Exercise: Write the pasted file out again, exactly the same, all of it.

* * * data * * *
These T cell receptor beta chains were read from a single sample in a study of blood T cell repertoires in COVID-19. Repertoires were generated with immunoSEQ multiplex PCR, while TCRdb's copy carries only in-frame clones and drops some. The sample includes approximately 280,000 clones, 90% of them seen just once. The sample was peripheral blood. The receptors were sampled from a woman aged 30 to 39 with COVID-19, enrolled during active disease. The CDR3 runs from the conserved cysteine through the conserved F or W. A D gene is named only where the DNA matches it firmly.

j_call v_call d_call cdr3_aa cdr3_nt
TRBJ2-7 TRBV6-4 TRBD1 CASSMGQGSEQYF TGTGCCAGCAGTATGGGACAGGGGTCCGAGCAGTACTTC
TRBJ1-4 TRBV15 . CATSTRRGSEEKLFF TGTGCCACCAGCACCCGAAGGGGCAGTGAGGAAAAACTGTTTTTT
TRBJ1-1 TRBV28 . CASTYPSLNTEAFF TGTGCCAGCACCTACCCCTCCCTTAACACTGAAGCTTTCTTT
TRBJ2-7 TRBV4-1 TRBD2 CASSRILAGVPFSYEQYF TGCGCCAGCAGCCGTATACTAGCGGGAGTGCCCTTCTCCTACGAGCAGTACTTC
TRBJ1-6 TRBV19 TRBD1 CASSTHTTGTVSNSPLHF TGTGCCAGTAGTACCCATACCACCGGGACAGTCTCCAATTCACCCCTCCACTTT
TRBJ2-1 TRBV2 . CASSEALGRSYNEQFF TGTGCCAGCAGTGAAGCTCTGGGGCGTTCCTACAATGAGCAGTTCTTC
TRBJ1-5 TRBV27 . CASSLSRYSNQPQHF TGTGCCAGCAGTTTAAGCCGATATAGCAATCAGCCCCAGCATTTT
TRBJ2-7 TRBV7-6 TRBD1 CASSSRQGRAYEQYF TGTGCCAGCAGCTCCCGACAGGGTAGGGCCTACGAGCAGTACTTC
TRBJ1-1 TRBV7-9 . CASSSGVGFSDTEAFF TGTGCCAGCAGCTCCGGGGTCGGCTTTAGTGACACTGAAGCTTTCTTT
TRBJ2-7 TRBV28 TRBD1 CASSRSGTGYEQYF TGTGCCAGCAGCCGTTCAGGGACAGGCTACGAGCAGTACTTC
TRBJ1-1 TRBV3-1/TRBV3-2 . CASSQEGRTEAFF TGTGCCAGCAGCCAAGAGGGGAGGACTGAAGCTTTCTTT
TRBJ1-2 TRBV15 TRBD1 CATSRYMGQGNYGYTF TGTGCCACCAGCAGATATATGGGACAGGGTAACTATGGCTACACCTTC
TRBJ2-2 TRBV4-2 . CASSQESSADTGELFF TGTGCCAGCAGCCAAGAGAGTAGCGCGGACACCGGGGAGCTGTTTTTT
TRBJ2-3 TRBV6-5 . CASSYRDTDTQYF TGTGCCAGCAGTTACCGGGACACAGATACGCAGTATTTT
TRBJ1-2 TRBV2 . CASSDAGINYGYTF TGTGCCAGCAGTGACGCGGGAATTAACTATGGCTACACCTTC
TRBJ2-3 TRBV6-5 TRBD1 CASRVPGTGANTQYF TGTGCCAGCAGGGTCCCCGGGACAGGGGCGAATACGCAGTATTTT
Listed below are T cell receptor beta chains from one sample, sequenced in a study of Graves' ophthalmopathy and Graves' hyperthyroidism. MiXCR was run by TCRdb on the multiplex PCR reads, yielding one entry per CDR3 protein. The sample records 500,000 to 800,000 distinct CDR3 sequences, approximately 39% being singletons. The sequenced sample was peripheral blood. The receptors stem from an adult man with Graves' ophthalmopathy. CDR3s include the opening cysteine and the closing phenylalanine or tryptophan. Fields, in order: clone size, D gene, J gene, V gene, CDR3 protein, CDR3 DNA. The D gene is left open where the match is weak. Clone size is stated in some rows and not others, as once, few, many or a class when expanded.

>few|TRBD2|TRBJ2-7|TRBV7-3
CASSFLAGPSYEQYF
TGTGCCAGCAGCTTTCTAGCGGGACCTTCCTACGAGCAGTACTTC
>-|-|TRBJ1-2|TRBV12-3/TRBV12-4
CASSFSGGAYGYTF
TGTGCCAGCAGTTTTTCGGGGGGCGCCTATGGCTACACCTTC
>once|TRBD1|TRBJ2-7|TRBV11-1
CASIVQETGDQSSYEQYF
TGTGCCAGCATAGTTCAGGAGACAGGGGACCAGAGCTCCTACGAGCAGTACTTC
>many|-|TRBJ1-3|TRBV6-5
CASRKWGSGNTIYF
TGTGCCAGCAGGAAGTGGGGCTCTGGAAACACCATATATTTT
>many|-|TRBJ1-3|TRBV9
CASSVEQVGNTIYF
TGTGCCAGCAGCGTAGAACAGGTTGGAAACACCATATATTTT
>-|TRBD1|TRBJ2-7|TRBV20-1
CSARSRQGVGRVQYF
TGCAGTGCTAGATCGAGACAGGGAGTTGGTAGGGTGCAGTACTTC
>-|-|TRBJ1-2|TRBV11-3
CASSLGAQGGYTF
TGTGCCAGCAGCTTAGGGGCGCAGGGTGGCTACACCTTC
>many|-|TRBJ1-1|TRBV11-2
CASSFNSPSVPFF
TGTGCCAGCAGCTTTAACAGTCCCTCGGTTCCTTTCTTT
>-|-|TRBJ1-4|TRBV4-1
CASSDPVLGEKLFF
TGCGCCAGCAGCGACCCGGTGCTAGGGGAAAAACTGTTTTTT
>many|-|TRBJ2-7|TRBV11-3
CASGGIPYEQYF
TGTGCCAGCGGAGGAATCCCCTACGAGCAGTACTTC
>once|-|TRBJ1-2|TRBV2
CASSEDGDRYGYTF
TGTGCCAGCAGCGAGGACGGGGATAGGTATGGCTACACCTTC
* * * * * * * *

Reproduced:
These T cell receptor beta chains were read from a single sample in a study of blood T cell repertoires in COVID-19. Repertoires were generated with immunoSEQ multiplex PCR, while TCRdb's copy carries only in-frame clones and drops some. The sample includes approximately 280,000 clones, 90% of them seen just once. The sample was peripheral blood. The receptors were sampled from a woman aged 30 to 39 with COVID-19, enrolled during active disease. The CDR3 runs from the conserved cysteine through the conserved F or W. A D gene is named only where the DNA matches it firmly.

j_call v_call d_call cdr3_aa cdr3_nt
TRBJ2-7 TRBV6-4 TRBD1 CASSMGQGSEQYF TGTGCCAGCAGTATGGGACAGGGGTCCGAGCAGTACTTC
TRBJ1-4 TRBV15 . CATSTRRGSEEKLFF TGTGCCACCAGCACCCGAAGGGGCAGTGAGGAAAAACTGTTTTTT
TRBJ1-1 TRBV28 . CASTYPSLNTEAFF TGTGCCAGCACCTACCCCTCCCTTAACACTGAAGCTTTCTTT
TRBJ2-7 TRBV4-1 TRBD2 CASSRILAGVPFSYEQYF TGCGCCAGCAGCCGTATACTAGCGGGAGTGCCCTTCTCCTACGAGCAGTACTTC
TRBJ1-6 TRBV19 TRBD1 CASSTHTTGTVSNSPLHF TGTGCCAGTAGTACCCATACCACCGGGACAGTCTCCAATTCACCCCTCCACTTT
TRBJ2-1 TRBV2 . CASSEALGRSYNEQFF TGTGCCAGCAGTGAAGCTCTGGGGCGTTCCTACAATGAGCAGTTCTTC
TRBJ1-5 TRBV27 . CASSLSRYSNQPQHF TGTGCCAGCAGTTTAAGCCGATATAGCAATCAGCCCCAGCATTTT
TRBJ2-7 TRBV7-6 TRBD1 CASSSRQGRAYEQYF TGTGCCAGCAGCTCCCGACAGGGTAGGGCCTACGAGCAGTACTTC
TRBJ1-1 TRBV7-9 . CASSSGVGFSDTEAFF TGTGCCAGCAGCTCCGGGGTCGGCTTTAGTGACACTGAAGCTTTCTTT
TRBJ2-7 TRBV28 TRBD1 CASSRSGTGYEQYF TGTGCCAGCAGCCGTTCAGGGACAGGCTACGAGCAGTACTTC
TRBJ1-1 TRBV3-1/TRBV3-2 . CASSQEGRTEAFF TGTGCCAGCAGCCAAGAGGGGAGGACTGAAGCTTTCTTT
TRBJ1-2 TRBV15 TRBD1 CATSRYMGQGNYGYTF TGTGCCACCAGCAGATATATGGGACAGGGTAACTATGGCTACACCTTC
TRBJ2-2 TRBV4-2 . CASSQESSADTGELFF TGTGCCAGCAGCCAAGAGAGTAGCGCGGACACCGGGGAGCTGTTTTTT
TRBJ2-3 TRBV6-5 . CASSYRDTDTQYF TGTGCCAGCAGTTACCGGGACACAGATACGCAGTATTTT
TRBJ1-2 TRBV2 . CASSDAGINYGYTF TGTGCCAGCAGTGACGCGGGAATTAACTATGGCTACACCTTC
TRBJ2-3 TRBV6-5 TRBD1 CASRVPGTGANTQYF TGTGCCAGCAGGGTCCCCGGGACAGGGGCGAATACGCAGTATTTT
Listed below are T cell receptor beta chains from one sample, sequenced in a study of Graves' ophthalmopathy and Graves' hyperthyroidism. MiXCR was run by TCRdb on the multiplex PCR reads, yielding one entry per CDR3 protein. The sample records 500,000 to 800,000 distinct CDR3 sequences, approximately 39% being singletons. The sequenced sample was peripheral blood. The receptors stem from an adult man with Graves' ophthalmopathy. CDR3s include the opening cysteine and the closing phenylalanine or tryptophan. Fields, in order: clone size, D gene, J gene, V gene, CDR3 protein, CDR3 DNA. The D gene is left open where the match is weak. Clone size is stated in some rows and not others, as once, few, many or a class when expanded.

>few|TRBD2|TRBJ2-7|TRBV7-3
CASSFLAGPSYEQYF
TGTGCCAGCAGCTTTCTAGCGGGACCTTCCTACGAGCAGTACTTC
>-|-|TRBJ1-2|TRBV12-3/TRBV12-4
CASSFSGGAYGYTF
TGTGCCAGCAGTTTTTCGGGGGGCGCCTATGGCTACACCTTC
>once|TRBD1|TRBJ2-7|TRBV11-1
CASIVQETGDQSSYEQYF
TGTGCCAGCATAGTTCAGGAGACAGGGGACCAGAGCTCCTACGAGCAGTACTTC
>many|-|TRBJ1-3|TRBV6-5
CASRKWGSGNTIYF
TGTGCCAGCAGGAAGTGGGGCTCTGGAAACACCATATATTTT
>many|-|TRBJ1-3|TRBV9
CASSVEQVGNTIYF
TGTGCCAGCAGCGTAGAACAGGTTGGAAACACCATATATTTT
>-|TRBD1|TRBJ2-7|TRBV20-1
CSARSRQGVGRVQYF
TGCAGTGCTAGATCGAGACAGGGAGTTGGTAGGGTGCAGTACTTC
>-|-|TRBJ1-2|TRBV11-3
CASSLGAQGGYTF
TGTGCCAGCAGCTTAGGGGCGCAGGGTGGCTACACCTTC
>many|-|TRBJ1-1|TRBV11-2
CASSFNSPSVPFF
TGTGCCAGCAGCTTTAACAGTCCCTCGGTTCCTTTCTTT
>-|-|TRBJ1-4|TRBV4-1
CASSDPVLGEKLFF
TGCGCCAGCAGCGACCCGGTGCTAGGGGAAAAACTGTTTTTT
>many|-|TRBJ2-7|TRBV11-3
CASGGIPYEQYF
TGTGCCAGCGGAGGAATCCCCTACGAGCAGTACTTC
>once|-|TRBJ1-2|TRBV2
CASSEDGDRYGYTF
TGTGCCAGCAGCGAGGACGGGGATAGGTATGGCTACACCTTC